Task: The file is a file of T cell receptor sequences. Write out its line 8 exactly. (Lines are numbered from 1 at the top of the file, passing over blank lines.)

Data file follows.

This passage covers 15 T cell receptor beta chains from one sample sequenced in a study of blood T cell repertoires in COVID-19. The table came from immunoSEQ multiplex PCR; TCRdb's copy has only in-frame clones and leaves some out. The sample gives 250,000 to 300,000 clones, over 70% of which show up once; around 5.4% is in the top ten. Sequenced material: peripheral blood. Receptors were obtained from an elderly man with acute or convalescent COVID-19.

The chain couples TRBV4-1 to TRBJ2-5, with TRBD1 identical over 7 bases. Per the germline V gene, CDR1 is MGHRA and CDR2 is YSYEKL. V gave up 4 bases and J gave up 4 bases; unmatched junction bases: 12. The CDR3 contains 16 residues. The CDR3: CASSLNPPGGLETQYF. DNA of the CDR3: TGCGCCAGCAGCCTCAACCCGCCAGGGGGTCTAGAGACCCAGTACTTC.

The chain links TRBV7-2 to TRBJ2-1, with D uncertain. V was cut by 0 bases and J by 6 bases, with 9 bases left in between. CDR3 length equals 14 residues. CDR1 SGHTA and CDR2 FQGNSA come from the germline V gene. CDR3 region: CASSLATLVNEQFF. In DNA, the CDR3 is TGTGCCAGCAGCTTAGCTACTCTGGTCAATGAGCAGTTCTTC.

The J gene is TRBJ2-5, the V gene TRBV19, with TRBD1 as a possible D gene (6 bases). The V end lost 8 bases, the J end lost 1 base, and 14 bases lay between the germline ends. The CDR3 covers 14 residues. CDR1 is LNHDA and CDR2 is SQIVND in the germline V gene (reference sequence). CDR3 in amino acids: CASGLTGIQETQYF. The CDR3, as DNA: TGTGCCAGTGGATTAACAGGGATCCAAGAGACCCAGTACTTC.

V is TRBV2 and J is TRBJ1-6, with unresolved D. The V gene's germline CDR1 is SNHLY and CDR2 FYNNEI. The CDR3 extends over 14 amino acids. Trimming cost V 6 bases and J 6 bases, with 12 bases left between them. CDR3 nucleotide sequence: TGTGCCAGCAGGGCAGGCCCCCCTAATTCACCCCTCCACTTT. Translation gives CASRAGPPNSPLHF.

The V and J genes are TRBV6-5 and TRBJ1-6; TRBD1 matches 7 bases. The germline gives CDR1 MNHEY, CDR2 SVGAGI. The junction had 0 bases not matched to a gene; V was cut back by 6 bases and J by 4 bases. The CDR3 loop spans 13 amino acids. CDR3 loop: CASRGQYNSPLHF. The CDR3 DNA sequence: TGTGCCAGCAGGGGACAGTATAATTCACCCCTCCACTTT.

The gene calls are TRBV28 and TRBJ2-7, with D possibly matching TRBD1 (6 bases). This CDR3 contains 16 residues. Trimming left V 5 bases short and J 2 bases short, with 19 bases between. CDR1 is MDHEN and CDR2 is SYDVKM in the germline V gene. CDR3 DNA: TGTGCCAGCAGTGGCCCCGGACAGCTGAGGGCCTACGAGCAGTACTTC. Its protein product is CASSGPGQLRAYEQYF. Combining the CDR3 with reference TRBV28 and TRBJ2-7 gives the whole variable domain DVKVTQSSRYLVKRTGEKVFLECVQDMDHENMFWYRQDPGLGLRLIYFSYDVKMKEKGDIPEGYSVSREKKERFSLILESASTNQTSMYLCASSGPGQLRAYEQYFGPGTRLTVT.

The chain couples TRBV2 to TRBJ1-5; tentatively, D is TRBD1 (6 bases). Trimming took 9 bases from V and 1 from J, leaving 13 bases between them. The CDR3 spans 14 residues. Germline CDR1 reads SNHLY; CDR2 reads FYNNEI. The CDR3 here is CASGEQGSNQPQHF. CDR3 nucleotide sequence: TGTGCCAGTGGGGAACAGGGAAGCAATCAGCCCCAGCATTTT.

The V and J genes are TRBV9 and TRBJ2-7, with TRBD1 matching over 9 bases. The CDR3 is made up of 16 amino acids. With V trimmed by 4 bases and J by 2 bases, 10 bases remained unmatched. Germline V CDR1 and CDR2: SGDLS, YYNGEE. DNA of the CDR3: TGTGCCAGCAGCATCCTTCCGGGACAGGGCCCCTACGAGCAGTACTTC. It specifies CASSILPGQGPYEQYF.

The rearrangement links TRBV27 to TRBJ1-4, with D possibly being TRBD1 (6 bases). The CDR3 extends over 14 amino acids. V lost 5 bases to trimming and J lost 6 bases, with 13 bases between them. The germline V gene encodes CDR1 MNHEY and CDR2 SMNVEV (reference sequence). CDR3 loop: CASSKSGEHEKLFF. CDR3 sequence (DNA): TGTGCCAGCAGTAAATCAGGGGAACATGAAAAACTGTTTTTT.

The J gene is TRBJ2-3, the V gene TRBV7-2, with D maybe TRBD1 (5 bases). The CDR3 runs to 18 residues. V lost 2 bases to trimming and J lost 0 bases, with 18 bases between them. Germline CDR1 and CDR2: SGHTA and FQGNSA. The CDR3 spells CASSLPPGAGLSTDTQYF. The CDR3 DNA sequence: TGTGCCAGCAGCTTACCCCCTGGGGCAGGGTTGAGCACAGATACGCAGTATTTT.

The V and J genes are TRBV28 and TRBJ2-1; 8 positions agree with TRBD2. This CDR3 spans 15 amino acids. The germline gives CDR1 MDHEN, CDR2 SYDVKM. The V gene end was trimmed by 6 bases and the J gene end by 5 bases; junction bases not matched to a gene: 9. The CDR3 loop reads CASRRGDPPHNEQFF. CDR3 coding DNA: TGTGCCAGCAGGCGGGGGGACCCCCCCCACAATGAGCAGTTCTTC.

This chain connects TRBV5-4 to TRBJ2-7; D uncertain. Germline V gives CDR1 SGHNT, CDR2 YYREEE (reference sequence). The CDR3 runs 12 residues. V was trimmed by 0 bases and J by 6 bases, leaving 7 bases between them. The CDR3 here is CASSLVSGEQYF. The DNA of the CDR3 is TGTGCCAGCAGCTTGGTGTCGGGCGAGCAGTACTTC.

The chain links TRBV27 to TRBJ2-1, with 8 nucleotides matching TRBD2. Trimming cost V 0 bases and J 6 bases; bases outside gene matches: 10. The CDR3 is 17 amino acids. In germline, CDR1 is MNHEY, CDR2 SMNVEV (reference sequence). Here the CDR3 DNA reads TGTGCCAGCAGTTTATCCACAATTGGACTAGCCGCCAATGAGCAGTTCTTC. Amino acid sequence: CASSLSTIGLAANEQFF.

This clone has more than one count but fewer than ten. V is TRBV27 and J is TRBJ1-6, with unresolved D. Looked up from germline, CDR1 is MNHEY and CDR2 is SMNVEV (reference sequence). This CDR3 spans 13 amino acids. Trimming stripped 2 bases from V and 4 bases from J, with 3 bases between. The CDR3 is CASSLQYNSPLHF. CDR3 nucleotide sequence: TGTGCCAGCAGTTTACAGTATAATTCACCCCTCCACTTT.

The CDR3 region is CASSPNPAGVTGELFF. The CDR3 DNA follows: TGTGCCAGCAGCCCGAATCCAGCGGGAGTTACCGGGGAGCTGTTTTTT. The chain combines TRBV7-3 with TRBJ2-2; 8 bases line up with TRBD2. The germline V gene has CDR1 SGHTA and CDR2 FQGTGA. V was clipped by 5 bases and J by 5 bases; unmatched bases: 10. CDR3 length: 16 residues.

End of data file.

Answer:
The chain couples TRBV2 to TRBJ1-5; tentatively, D is TRBD1 (6 bases). Trimming took 9 bases from V and 1 from J, leaving 13 bases between them. The CDR3 spans 14 residues. Germline CDR1 reads SNHLY; CDR2 reads FYNNEI. The CDR3 here is CASGEQGSNQPQHF. CDR3 nucleotide sequence: TGTGCCAGTGGGGAACAGGGAAGCAATCAGCCCCAGCATTTT.